August 10, 2012

The passionate Muse by Keith Oatley

The passionate Muse by Keith Oatley

Exploring emotion in stories.

We can only fully understand and accept our emotions, says Scheff, when they occur at about the right distance. According to Scheff, the function of literary art as well as practices such as religious rituals is to enable significant emotions to occur at the right aesthetic distance, a distance at which they can be experienced and assimilated.

In the west, the foundational text on how fiction works was Aristotle’s Poetics. The equivalent version in India was the Natyasatra by Bharata Muni, who lived perhaps 200 years after Aristotle. The central idea about how fiction works for Aristotle and his followers was mimesis, the relation of literary art to the world, usually translated as representation or imitation. In Indian poetics the fundamental issues were different. The principal Sanskrit terms were dhavni (meaning suggestion) and rasa (meaning literary emotion).

Dhavani was thought to be the soul of poetry. The functional of poetry, drama and other kinds of fiction is to suggest within the context of a rasa, an emotion that can be recognized widely in the minds of readers or audience members. Rasa are like emotions of everyday life and rasa theorists argued that there are nine fundamental emotions in ordinary life, called bhavas, There is a corresponding rasa for each bhavas.

Bava / Rasa (in that order)
sexual delight  / the amorous or erotic
laughter / the comic
sorrow / the pitiable or tragic
anger / the furious
perseverance / the heroic
fear / the terrible
disgust or disillusion / the odious or loathsome
wonder / the marvelous
serenity / the peaceful

Noel Carroll has written that ‘emotions are the cement that keeps audience connected to.... narrative fictions’.

The anxiety that creates the suspense of a story is a form of excitement. The greater it is, the larger is the relief and satisfaction when it’s resolved. You can see this kind of excited anxiety by going to an amusement park that has roller coasters and the like. Watch how people are whirled into the air by elaborate machines. The excitement of being flung about is followed by relief as people get off the ride and talk to their friends. Excitement is on sale in Western society

To fall in love is to extend one’s self to enclose another person. Love stories are fascinating because of the questions of how we might know whom we might join in this all-engaging way. Fantasy is  a strong component both of falling in love and the stories to which this state gives rise.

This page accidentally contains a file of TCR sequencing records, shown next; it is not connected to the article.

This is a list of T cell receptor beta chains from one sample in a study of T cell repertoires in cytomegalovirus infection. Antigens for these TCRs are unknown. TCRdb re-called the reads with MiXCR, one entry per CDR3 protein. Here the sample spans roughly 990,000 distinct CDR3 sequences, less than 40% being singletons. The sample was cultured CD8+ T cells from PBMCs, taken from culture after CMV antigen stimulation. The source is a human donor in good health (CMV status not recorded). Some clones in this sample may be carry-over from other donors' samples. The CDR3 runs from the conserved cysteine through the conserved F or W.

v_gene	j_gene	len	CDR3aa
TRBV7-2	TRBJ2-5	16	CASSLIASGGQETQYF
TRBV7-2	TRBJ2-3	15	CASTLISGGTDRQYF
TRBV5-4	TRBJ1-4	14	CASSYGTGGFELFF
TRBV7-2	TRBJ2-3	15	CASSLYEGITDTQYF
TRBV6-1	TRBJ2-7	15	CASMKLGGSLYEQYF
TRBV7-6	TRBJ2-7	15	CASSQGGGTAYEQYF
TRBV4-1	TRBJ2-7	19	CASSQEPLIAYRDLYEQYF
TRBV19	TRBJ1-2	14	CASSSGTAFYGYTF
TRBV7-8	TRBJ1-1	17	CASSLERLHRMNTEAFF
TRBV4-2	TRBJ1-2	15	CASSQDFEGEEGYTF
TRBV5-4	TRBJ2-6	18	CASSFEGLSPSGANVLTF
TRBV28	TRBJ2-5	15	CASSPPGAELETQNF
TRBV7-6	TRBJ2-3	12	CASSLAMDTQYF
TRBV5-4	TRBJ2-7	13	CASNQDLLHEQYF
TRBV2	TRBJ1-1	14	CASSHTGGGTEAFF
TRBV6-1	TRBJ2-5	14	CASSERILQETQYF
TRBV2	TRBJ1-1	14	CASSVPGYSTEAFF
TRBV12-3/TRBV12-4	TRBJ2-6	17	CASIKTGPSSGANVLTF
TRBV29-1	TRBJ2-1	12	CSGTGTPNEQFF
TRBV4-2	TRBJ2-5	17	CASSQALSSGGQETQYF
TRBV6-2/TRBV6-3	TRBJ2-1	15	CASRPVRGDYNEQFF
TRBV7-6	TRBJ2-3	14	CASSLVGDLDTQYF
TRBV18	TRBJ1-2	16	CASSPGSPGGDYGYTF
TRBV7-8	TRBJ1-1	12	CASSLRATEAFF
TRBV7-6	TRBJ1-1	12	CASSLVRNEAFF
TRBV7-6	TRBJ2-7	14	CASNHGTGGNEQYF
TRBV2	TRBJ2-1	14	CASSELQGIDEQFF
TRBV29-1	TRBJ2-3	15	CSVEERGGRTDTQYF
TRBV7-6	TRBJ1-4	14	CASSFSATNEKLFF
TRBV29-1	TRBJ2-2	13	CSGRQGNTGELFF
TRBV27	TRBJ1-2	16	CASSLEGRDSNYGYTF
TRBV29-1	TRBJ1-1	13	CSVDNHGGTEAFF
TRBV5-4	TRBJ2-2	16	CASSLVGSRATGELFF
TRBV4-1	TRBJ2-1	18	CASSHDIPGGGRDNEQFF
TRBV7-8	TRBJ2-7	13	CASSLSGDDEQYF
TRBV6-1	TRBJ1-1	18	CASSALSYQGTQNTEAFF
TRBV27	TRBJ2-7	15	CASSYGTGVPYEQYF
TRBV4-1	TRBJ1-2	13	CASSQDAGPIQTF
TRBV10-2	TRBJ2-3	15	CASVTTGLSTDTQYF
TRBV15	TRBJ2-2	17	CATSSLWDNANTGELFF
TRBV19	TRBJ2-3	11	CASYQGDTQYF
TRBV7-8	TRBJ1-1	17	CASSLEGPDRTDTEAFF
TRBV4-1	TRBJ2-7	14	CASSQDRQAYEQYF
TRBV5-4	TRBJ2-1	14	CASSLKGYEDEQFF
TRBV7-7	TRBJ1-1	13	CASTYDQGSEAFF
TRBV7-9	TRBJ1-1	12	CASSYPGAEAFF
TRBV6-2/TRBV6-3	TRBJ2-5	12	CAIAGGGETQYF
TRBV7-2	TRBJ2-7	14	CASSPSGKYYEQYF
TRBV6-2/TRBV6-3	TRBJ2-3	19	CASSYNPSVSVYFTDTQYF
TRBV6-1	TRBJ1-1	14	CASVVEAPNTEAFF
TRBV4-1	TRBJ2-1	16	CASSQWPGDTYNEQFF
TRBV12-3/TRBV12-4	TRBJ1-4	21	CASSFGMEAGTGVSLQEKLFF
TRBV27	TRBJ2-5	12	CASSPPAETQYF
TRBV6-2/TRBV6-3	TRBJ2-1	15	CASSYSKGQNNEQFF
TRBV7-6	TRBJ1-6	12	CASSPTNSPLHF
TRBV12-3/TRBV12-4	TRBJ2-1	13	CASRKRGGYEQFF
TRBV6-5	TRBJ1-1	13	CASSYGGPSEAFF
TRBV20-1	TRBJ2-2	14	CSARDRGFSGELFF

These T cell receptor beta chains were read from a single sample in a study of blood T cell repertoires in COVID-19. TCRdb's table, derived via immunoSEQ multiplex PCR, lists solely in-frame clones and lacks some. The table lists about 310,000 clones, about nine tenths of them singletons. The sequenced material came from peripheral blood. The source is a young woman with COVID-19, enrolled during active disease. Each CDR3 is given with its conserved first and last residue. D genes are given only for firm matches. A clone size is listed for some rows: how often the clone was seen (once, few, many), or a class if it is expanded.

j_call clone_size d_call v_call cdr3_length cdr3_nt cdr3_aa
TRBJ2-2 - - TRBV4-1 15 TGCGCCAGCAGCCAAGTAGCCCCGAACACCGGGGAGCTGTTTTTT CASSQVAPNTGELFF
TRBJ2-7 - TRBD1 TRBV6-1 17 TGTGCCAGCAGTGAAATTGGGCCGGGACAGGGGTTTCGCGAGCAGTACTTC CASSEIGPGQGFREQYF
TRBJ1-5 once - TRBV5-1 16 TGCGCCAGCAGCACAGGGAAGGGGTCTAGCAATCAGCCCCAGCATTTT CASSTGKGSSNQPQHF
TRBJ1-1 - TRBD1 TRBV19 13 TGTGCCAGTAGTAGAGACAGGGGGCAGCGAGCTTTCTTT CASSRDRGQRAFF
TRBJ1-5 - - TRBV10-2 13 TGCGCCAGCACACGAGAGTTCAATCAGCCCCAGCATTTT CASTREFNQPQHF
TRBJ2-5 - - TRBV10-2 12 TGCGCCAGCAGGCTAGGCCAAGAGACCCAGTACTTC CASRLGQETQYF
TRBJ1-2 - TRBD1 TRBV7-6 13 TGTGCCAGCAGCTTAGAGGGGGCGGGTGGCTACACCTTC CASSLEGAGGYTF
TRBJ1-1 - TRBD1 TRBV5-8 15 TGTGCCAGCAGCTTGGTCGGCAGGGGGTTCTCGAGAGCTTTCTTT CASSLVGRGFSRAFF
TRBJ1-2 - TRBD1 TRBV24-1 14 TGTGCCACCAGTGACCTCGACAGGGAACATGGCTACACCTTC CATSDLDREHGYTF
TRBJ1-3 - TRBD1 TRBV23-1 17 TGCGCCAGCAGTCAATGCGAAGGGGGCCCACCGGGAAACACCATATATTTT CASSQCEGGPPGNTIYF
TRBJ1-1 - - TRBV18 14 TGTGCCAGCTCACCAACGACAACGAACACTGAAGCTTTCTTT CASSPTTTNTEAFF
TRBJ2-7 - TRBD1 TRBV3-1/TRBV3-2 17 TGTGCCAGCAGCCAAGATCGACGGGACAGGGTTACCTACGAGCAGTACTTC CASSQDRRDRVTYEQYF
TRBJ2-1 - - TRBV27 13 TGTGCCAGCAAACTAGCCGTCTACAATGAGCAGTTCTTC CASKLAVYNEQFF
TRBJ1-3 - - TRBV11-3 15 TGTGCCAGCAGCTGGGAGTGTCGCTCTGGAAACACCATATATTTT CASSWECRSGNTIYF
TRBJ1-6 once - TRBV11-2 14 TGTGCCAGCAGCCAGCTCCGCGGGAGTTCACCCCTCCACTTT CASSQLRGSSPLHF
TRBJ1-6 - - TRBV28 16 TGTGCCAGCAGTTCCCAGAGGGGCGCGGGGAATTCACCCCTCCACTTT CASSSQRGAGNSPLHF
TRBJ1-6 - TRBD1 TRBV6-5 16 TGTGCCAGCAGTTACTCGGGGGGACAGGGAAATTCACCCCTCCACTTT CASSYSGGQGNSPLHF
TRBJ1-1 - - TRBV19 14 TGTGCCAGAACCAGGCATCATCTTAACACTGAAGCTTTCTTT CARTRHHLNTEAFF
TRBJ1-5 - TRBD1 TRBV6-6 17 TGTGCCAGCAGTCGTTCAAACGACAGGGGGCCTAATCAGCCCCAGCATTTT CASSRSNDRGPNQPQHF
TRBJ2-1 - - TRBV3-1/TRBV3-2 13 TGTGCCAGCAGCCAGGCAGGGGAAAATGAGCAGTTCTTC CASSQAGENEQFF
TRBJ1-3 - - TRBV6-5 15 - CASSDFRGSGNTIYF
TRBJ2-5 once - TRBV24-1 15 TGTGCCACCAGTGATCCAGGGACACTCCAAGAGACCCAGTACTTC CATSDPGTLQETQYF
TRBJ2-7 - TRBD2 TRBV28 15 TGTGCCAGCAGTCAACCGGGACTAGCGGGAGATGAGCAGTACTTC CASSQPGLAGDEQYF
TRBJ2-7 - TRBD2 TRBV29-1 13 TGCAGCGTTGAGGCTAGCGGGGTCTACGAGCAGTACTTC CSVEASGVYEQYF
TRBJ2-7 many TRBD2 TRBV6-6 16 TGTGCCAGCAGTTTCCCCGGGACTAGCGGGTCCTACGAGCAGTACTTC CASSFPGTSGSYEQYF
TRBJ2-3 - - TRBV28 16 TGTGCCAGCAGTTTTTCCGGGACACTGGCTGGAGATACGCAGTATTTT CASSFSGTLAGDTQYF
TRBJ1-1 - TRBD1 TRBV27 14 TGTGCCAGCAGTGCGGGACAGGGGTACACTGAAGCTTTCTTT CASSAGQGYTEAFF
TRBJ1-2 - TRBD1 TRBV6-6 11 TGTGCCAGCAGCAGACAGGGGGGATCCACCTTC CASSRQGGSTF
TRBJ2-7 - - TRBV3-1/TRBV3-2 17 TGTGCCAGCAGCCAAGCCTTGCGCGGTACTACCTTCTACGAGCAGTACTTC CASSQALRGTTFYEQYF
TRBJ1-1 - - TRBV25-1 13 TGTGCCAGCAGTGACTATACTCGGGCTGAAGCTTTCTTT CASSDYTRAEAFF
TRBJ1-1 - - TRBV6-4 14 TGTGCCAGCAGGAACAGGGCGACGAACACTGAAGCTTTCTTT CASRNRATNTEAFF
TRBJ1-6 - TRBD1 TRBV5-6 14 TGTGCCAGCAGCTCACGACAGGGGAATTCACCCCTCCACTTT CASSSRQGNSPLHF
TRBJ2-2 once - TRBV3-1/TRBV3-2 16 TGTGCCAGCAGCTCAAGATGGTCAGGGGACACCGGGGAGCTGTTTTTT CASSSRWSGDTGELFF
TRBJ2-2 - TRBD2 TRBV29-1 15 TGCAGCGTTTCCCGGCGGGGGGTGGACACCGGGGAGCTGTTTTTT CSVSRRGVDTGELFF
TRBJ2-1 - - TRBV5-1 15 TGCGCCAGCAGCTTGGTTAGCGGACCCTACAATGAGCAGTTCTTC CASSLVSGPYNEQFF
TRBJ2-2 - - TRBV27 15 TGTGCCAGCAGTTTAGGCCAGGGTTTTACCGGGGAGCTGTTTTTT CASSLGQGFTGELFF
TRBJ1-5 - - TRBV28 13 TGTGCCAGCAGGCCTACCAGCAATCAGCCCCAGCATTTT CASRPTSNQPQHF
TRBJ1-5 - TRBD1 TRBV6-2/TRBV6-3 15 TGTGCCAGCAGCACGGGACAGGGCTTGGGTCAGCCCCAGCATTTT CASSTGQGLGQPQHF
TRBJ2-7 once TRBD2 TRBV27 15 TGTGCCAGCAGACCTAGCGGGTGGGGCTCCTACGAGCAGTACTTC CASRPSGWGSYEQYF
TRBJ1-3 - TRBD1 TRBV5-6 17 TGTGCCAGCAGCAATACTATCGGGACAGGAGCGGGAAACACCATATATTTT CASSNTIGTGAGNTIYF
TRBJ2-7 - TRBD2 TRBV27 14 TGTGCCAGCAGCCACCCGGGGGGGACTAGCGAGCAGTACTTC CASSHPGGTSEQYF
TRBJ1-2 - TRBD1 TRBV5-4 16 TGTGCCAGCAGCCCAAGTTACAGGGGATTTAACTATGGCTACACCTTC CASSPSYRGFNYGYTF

Abhiavagupta (an important rasa theorist 1000 years ago) gives the following example of a verse from a play, a young woman’s husband is away and a traveler arrives at her house and she invites him to stay. Here is what the young woman says to the traveler.

Mother-in-law sleeps here, I there
Look, traveler, while it is light.
For night when you cannot see
You must not fall into my bed”

The verse works by dhavani - suggestion. An intuition of love has passed between the young woman and the traveler. Abhinavagupta discusses how in it, the young woman speaks openly in the presence of her mother-in-law and by means of a prohibition; she makes the traveler an invitation. If he does not understand it, he misses an opportunity.

Freud writes, “We laymen have always been intensely curious to know... from what sources that strange being, the creative writer, draws his material and how he manages to make such an impression on us with it and to arouse in us emotions of which perhaps, we had not even thought ourselves capable’.

The answer, says Freud, is that the stories that arouse such emotions are expressions of wishes. That is to say, they are like dreams, the meanings of which - according to Freud- are also expressions of wishes.

Play is the very emblem of enjoyment, of doing something for its own sake. The processes that underlie it are also the psychological bases of art. The center of art is the creation of a ‘that’ from a ‘this’.

Stories of anger involve an expectation that has been breached, in which a person’s status and selfhood are demeaned. Anger signals a wrong that demands to be righted, a readjustment that needs to be made in relationship. Readers can easily feel angry on behalf of a protagonist who has been victimized who may follow an urge to exact retribution.

The experience of being able to read and feel and think into a piece of fiction, although it may sometimes be sad, can also be profoundly joyful. It can be joyful, I think, it enables understanding of ourselves to grow and expand, in the way that - as Proist puts it - love can be do. This happens, not so much because of the imitation of life by art, but as we build a world in which we are closely involved. It happens when we allow the literary muse of passion to enable our own selves to bring meaning to life in relation to literary selves.

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